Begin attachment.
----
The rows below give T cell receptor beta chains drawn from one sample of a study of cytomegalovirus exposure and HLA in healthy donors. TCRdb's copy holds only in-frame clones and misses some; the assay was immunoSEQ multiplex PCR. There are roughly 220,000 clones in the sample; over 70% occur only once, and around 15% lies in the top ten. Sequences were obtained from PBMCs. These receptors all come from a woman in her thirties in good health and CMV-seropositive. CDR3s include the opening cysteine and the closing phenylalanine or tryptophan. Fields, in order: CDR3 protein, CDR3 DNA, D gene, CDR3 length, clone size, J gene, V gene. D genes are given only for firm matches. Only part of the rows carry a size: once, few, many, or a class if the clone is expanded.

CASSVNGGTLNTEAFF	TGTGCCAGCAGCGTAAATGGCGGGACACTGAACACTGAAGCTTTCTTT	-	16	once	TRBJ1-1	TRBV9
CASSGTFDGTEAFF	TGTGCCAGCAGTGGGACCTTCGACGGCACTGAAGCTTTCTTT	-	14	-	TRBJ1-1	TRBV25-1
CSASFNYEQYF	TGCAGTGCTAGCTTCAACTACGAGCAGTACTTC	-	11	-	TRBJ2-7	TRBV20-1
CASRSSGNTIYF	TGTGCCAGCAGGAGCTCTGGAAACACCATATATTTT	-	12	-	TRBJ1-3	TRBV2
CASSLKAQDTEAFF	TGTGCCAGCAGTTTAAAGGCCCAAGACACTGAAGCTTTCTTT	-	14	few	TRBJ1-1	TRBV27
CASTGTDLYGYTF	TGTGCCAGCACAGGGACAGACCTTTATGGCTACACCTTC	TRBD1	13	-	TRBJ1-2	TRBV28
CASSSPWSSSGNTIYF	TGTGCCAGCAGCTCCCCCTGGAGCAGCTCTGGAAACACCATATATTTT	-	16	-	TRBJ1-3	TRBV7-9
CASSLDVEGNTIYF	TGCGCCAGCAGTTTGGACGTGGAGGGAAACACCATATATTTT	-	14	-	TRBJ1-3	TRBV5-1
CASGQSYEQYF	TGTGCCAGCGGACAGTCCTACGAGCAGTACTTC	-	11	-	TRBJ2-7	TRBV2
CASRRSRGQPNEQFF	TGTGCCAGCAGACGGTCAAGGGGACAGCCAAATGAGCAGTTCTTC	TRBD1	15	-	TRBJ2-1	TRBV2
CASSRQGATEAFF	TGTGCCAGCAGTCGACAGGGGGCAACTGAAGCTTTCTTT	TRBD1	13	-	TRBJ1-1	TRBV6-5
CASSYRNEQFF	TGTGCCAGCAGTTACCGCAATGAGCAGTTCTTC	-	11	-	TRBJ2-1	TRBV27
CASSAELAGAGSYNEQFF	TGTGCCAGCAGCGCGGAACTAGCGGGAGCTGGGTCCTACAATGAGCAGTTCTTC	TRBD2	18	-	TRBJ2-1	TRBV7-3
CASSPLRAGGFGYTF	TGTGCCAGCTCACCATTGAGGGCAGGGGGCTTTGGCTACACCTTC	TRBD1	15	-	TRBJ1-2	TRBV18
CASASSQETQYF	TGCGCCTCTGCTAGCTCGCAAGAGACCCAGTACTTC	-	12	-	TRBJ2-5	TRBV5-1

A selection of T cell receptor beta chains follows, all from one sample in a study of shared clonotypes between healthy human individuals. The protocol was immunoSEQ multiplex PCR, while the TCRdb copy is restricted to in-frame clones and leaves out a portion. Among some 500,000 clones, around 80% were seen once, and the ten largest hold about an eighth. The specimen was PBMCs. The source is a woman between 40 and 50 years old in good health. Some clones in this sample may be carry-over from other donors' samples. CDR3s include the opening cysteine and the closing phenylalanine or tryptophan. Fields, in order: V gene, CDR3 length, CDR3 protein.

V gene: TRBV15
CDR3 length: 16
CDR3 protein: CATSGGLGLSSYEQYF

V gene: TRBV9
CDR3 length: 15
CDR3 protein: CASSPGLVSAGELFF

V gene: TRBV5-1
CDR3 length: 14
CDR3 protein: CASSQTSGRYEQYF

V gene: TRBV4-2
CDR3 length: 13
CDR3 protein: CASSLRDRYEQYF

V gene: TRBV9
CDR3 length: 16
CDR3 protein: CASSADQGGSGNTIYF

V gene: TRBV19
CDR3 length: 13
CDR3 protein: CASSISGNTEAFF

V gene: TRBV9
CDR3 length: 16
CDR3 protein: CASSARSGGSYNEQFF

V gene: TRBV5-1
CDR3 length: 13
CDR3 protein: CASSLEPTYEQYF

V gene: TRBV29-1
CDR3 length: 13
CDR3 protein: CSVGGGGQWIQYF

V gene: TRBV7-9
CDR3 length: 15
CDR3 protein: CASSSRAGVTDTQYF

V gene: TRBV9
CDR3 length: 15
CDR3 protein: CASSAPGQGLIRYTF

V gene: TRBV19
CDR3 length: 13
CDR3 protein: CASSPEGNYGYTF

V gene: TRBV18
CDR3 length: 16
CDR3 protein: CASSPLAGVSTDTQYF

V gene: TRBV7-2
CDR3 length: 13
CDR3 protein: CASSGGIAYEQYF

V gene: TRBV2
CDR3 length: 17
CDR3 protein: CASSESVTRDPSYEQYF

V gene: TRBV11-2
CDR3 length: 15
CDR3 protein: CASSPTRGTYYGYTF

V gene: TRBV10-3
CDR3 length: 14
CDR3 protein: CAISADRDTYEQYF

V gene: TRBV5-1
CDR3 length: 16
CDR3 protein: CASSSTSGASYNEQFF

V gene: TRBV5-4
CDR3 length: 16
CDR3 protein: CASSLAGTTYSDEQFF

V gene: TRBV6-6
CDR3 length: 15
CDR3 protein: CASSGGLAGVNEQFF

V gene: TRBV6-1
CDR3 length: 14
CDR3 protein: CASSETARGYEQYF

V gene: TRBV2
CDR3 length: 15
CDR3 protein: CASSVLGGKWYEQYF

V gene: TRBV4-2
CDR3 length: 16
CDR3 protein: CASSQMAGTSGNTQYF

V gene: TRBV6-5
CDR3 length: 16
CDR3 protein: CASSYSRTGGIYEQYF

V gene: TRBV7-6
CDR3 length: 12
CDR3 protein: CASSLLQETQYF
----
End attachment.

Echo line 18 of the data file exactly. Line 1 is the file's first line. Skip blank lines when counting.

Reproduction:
V gene: TRBV15